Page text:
6. [6]See Cœuré, B. (2013), “The political dimension of European economic integration”, speech at the 19th Université d’automne de la Ligue des droits de l’Homme, Paris, 23 November.
  7. [7]In the case of the ECB, accountability is discharged to the European Parliament. This takes the form of regular hearings, additional hearings upon request, written questions by Members of the European Parliament (MEPs), and the European Parliament’s yearly resolution on the ECB’s Annual Report. Other institutions provide additional checks and balances. Broadly speaking, the ECB’s accountability is embedded in a network of interactions with institutions such as the European Ombudsman, the European Court of Auditors (ECA), the European Anti-Fraud Office and the European Data Protection Supervisor, according to their respective remit.
  8. [8]The theoretical case for central bank independence was initially based on the time inconsistency literature that followed Kydland and Prescott (1977) and Barro and Gordon (1983). Some of the more recent contributions argue that, because re-election pressures may encourage officials to pander to the electorate and overlook minority interests, there are situations where decisions are best left to non-elected bureaucrats. See Maskin, E. and J. Tirole (2004), “The Politician and the Judge: Accountability in Government”, American Economic Review, 94 (4), pp. 1034-54; and Alesina, A. and G. Tabellini (2007), "Bureaucrats or Politicians? Part I: A Single Policy Task", American Economic Review, 97 (1), pp. 169-179. Other arguments are based on the principal agent model and the observation that technocrats with long tenure will invest more effort in their job since they are insulated from political pressure (see, for example, Eggertson, G. and E. Le Borgne (2010), “A Political Agency Theory of Central Bank Independence”, Journal of Money, Credit, and Banking, Vol. 42, No 4).
  9. [9]See European Commission (2017), op.cit.
  10. [10]See, for example, ECB (2017), “Domestic and global drivers of inflation in the euro area”, Economic Bulletin, Issue 4.
  11. [11]See, for example, Cœuré, B. (2017), “Central bank communication in a low interest rate environment”, speech at an event organised by Bruegel, Brussels, 31 March, and speeches delivered at the ECB Central Bank Communications Conference, 14-15 November 2017. For a broader overview, see Blinder, A., C. Goodhart, P. Hildebrand, D. Lipton and C. Wyplosz (2001), “How do Central Banks Talk?”, Geneva Report on the World Economy, Center for Economic Policy Research, November. The transparency of the ECB has evolved over time, including the publication of the accounts of monetary policy meetings, enhanced disclosure of ECB documents (such as the Emergency Liquidity Assistance framework) and the publication of activities of Executive Board members (e.g. monthly calendars).
  12. [12]See Stanley, L. and R. Jackson (2016), “Introduction: Everyday Narratives in World Politics”, in: Politics 36, pp. 223–235.
  13. [13]This is based on the common Flesch-Kincaid scale, according to which the last introductory statement had a score of 26. For the methodology, see Kincaid et al. (1975), “Derivation Of New Readability Formulas (Automated Readability Index, Fog Count And Flesch Reading Ease Formula) For Navy Enlisted Personnel”, Institute for Simulation and Training, Paper 56.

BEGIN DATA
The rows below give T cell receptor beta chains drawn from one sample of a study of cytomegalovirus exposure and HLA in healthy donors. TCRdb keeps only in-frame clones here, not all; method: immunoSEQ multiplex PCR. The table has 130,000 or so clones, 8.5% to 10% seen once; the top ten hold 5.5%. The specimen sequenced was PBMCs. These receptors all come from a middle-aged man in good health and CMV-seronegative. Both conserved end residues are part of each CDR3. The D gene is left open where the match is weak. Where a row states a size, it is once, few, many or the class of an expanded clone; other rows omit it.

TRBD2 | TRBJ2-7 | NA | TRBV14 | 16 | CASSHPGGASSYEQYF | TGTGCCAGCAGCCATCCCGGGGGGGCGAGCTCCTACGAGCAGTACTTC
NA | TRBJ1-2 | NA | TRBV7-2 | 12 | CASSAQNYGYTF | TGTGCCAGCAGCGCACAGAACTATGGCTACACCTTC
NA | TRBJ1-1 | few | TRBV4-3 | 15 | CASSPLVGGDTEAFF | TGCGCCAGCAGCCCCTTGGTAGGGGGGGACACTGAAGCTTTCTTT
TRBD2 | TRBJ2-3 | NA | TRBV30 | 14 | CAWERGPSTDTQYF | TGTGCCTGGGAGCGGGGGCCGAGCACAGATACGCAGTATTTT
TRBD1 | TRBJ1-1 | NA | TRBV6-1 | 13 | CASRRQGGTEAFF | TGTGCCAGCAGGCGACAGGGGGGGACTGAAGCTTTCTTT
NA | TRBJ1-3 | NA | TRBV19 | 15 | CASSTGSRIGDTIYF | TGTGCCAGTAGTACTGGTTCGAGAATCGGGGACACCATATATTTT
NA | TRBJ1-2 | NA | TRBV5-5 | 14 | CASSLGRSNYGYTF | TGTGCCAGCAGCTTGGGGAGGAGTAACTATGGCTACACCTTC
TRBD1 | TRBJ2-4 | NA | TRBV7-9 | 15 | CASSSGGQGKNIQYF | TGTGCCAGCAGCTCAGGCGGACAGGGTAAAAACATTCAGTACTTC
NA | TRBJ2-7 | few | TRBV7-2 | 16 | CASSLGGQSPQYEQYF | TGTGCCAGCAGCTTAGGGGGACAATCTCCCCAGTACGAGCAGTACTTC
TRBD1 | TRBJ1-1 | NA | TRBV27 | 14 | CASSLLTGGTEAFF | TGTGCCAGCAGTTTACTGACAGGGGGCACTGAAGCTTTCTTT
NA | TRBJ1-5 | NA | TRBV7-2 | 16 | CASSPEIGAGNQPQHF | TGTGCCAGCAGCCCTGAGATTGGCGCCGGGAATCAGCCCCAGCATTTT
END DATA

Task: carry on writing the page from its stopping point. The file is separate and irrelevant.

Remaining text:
14. [14]Source: Eurostat. Figures refer to the euro area population aged 25-54 years with tertiary educational attainment in 2016.
  15. [15]By the end of 2017, MEPs had already sent nearly 450 letters in the eighth parliamentary term, which does not end until 2019, as compared with 62 in the entire sixth term and 128 in the entire seventh term.
  16. [16]Replies to MEP letters are published on the ECB’s website. The ECB also publishes its feedback on the European Parliament’s resolution on the ECB’s Annual Report.
  17. [17]Before each of the regular hearings it holds with the President of the ECB, the Economic and Monetary Affairs Committee commissions briefing papers from a panel of experts, who provide MEPs with technical insights into topics for discussion. The briefing papers include suggested questions that MEPs could address to the ECB President during the hearings. MEPs also organise preparatory meetings with the experts.
  18. [18]See also Draghi, M. (2014), “Central bank communication”, opinion piece published in Handelsblatt on 4 August.
  19. [19]See also Cœuré, B. (2017), “Convergence matters for monetary policy”, speech at the Competitiveness Research Network (CompNet) conference on "Innovation, firm size, productivity and imbalances in the age of de-globalization" in Brussels, 30 June.
  20. [20]See OECD (2017), G20/OECD INFE report on adult financial literacy in G20 countries.
  21. [21]The 2015 OECD Programme for International Student Assessment (PISA) showed that far too many 15-year-old students around the world lack a basic level of financial literacy. This means that these young people cannot even recognise the value of a simple budget.
  22. [22]Figures refer to 2012, the latest available official data. See European Commission (2015), She figures 2015.
  23. [23]A recent example is the Bank of England, Board of Governors of the Federal Reserve System and ECB conference on “Gender and career progression”, London, 14 May 2018.